- “I don’t like the leader or people of the group.”
While these are all valid thoughts and feelings, they all of have simple resolutions. The nice thing with attending a group is that no one is required to stand up and discuss their feelings. Simply attending and hearing the perspectives of fellow survivors of suicide loss can be therapeutic. It can help postulate perspective on your own emotions without speaking a word.
When it comes to not wanting to be judged I think everyone feels that way before attending their first group. I feel that way before I attend any new group. Most support groups are a judgement free zone, and everyone respects that. There are usually rules in place to ensure that it doesn’t happen. My views and perspectives differ greatly from the individuals surrounding me. I may have lost a brother but the person to my right has lost a child and the person to my left lost a spouse. The feelings and emotions they are going through are much different than my own. The thing with being a survivor of suicide loss is that no two losses are the same. Even if you had lost the same exact person, the survivor’s perspectives will differ. The goal is for each survivor to simply share their feelings and allows others to listen without judgement. No one is there to compare or rank losses.
As for not liking the leader or people attending the group the solution may be a bit more challenging if there is only one group in your community. You are limited by the availability of groups in the area. For this reason and many others, I’d highly encourage any survivor of suicide loss to attend multiple groups if possible. This gives you the opportunity to find one that is a fit for you. Similar to finding a counselor, finding a support group may require multiple attempts until a match is found. A lot of groups are also just once a month. By having multiple available you might be able to attend one twice a month or if you’re really lucky every week.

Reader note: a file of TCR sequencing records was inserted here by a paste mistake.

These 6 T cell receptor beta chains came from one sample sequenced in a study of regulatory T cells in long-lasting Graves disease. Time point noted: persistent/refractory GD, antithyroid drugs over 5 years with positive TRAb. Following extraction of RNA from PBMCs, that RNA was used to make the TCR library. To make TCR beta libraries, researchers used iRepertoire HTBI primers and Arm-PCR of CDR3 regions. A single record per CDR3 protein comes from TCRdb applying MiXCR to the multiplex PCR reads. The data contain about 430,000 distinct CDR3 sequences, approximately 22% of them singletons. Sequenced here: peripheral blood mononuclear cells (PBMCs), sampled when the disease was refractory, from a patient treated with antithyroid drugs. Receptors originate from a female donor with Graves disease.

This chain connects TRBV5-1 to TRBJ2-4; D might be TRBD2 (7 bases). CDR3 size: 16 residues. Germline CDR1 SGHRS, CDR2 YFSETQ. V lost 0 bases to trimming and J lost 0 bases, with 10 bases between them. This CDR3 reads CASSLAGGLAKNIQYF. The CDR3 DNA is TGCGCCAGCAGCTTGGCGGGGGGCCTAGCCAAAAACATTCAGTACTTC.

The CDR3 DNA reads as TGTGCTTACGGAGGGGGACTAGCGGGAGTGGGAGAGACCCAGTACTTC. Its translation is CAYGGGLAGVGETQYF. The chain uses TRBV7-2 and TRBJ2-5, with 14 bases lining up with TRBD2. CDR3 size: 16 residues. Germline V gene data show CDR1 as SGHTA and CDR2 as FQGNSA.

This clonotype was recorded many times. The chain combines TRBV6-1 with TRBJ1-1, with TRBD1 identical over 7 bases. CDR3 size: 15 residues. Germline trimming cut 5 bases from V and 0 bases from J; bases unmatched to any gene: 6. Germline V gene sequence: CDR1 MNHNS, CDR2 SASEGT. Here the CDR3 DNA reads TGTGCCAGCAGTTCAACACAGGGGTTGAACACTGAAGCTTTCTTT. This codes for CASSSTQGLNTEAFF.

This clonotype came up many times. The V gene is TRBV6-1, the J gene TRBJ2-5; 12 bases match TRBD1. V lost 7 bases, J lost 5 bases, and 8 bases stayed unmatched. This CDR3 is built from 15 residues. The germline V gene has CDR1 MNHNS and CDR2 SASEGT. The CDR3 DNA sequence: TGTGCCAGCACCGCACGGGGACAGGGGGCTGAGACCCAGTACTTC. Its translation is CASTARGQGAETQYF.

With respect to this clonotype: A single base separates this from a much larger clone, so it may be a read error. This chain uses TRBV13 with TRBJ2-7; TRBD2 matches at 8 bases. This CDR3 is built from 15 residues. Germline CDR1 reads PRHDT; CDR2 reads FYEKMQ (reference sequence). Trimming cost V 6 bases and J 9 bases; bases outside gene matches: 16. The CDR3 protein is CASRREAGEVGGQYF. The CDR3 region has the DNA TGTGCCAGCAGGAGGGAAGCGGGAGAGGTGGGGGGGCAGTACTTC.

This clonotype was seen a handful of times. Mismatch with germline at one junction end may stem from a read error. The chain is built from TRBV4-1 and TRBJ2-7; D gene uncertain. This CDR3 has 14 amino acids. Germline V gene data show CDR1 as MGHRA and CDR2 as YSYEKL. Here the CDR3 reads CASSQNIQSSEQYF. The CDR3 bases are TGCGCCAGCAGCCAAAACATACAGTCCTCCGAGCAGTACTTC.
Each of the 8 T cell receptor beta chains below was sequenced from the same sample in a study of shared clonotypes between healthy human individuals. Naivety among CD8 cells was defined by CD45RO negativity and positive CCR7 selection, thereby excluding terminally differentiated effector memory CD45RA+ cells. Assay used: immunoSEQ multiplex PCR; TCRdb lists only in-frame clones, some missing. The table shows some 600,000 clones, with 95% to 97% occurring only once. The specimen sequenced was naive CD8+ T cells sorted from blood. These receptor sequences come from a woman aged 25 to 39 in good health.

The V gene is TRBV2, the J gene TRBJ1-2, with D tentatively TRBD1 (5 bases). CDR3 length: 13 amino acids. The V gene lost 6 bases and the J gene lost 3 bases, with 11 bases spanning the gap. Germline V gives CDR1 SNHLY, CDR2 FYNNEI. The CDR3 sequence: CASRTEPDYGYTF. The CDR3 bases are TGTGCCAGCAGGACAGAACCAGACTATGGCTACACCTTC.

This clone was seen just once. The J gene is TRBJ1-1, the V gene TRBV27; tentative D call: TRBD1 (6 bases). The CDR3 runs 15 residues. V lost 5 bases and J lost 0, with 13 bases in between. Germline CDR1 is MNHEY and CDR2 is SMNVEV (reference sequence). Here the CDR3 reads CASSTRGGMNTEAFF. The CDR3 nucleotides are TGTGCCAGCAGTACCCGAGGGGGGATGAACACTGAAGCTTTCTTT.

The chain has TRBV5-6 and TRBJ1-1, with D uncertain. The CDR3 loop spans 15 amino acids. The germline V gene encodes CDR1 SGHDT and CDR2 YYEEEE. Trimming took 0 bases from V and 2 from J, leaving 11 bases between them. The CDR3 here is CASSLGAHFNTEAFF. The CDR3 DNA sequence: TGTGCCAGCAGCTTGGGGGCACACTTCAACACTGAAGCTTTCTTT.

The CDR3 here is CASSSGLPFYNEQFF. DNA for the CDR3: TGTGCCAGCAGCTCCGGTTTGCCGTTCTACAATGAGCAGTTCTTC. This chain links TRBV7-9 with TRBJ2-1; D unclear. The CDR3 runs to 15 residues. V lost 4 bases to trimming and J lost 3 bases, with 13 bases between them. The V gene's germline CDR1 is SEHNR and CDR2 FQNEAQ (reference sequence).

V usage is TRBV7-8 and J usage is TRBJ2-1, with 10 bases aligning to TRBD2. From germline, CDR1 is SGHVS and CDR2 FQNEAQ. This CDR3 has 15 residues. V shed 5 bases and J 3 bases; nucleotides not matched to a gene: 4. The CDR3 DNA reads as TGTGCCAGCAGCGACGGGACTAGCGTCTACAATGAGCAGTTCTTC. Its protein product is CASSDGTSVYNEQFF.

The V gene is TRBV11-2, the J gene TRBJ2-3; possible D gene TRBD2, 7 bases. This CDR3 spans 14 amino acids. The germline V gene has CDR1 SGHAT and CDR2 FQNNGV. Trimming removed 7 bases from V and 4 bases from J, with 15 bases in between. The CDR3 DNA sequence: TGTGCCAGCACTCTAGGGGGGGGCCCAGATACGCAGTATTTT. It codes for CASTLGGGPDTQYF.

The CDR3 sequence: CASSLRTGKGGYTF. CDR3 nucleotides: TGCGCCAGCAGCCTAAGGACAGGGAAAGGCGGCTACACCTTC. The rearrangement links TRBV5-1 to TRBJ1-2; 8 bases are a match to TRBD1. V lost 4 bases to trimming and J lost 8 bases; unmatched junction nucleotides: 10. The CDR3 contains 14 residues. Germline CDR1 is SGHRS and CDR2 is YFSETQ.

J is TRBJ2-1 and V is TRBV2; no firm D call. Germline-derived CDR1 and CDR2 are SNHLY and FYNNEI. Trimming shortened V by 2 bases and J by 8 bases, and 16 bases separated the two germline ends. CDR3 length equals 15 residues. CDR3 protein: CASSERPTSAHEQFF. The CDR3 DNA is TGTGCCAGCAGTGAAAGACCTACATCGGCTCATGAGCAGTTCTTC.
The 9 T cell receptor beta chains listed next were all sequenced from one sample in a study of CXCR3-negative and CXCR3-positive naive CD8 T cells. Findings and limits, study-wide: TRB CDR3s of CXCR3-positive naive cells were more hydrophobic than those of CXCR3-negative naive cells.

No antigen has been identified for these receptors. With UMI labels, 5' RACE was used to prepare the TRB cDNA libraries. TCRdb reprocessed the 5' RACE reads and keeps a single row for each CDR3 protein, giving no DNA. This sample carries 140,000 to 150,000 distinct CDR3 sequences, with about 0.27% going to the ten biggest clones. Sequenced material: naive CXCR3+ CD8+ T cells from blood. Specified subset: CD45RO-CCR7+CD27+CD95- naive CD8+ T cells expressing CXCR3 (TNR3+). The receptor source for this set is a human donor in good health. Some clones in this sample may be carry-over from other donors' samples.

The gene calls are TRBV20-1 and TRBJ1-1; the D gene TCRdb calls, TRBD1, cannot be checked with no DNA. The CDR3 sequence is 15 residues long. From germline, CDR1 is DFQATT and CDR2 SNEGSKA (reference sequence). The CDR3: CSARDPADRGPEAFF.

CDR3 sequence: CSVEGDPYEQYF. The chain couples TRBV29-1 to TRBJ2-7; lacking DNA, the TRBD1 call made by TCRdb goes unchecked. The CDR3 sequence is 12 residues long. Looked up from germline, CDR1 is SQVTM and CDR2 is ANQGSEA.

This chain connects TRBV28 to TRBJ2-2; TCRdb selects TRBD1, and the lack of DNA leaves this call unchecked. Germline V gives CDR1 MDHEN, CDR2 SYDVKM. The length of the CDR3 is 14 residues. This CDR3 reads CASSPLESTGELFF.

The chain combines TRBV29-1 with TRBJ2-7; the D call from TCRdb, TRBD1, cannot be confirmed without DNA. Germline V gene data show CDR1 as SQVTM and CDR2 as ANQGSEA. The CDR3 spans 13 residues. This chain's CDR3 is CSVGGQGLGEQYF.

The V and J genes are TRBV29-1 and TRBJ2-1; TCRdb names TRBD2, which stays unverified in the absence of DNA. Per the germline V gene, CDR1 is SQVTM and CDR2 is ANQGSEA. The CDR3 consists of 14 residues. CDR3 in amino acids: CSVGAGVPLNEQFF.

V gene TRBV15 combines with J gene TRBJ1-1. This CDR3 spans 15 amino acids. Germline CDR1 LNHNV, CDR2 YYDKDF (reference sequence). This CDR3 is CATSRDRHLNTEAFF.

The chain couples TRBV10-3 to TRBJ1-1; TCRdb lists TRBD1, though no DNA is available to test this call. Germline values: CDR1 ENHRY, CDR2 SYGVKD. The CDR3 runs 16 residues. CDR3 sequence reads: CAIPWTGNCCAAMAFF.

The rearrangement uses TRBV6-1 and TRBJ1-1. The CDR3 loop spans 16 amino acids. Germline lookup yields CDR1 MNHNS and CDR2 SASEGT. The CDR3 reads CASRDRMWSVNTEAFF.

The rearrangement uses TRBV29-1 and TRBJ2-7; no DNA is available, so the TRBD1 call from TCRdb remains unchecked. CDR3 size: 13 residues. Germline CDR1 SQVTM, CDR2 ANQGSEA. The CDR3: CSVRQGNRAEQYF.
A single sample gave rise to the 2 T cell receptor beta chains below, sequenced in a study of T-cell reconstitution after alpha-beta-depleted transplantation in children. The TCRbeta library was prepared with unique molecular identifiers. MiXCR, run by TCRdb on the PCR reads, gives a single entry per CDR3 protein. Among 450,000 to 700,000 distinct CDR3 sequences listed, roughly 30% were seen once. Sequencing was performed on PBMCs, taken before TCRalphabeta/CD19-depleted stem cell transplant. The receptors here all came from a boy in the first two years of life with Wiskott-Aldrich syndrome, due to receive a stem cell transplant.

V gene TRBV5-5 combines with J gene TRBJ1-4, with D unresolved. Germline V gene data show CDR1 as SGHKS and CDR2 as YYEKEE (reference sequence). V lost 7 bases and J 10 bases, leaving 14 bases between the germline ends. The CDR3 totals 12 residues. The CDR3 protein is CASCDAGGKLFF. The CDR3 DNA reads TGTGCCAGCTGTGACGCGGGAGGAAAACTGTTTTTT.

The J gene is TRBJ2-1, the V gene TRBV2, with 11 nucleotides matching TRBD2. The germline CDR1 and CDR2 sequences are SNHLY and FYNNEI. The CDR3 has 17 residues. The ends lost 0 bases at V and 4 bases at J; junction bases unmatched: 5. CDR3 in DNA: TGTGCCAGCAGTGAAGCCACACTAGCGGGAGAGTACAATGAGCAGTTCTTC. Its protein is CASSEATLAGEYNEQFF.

Last but certainly not least, utilize the non-formal routes of decompression. These can be in the form of going to the gym, writing in a journal, expressing yourself on a canvas with paint or even meditation. Tools such as these are crucial in the moments where you just want to be alone. There is absolutely nothing wrong with just taking time to be alone with your thoughts and express yourself in a healthy manner. They can also be the most rewarding and relaxing for a person struggling with grief. A counseling session or support group may not always be available when you are challenged with grief and having this in your back pocket can provide relief in demanding times.
Starting a new year after losing a loved one is never easy but if we can be self-aware and utilize the resources that surround us, we can find hope as we close out the holiday season. Obviously finding time for all of these resources is easier said than done. Life is full of distractions and dealing with grief isn’t easy. We set resolutions for ourselves and hope to change our lives for the better. Utilizing this time of year as motivation to set a resolution for your grief process might just be the jump start you need to move forward.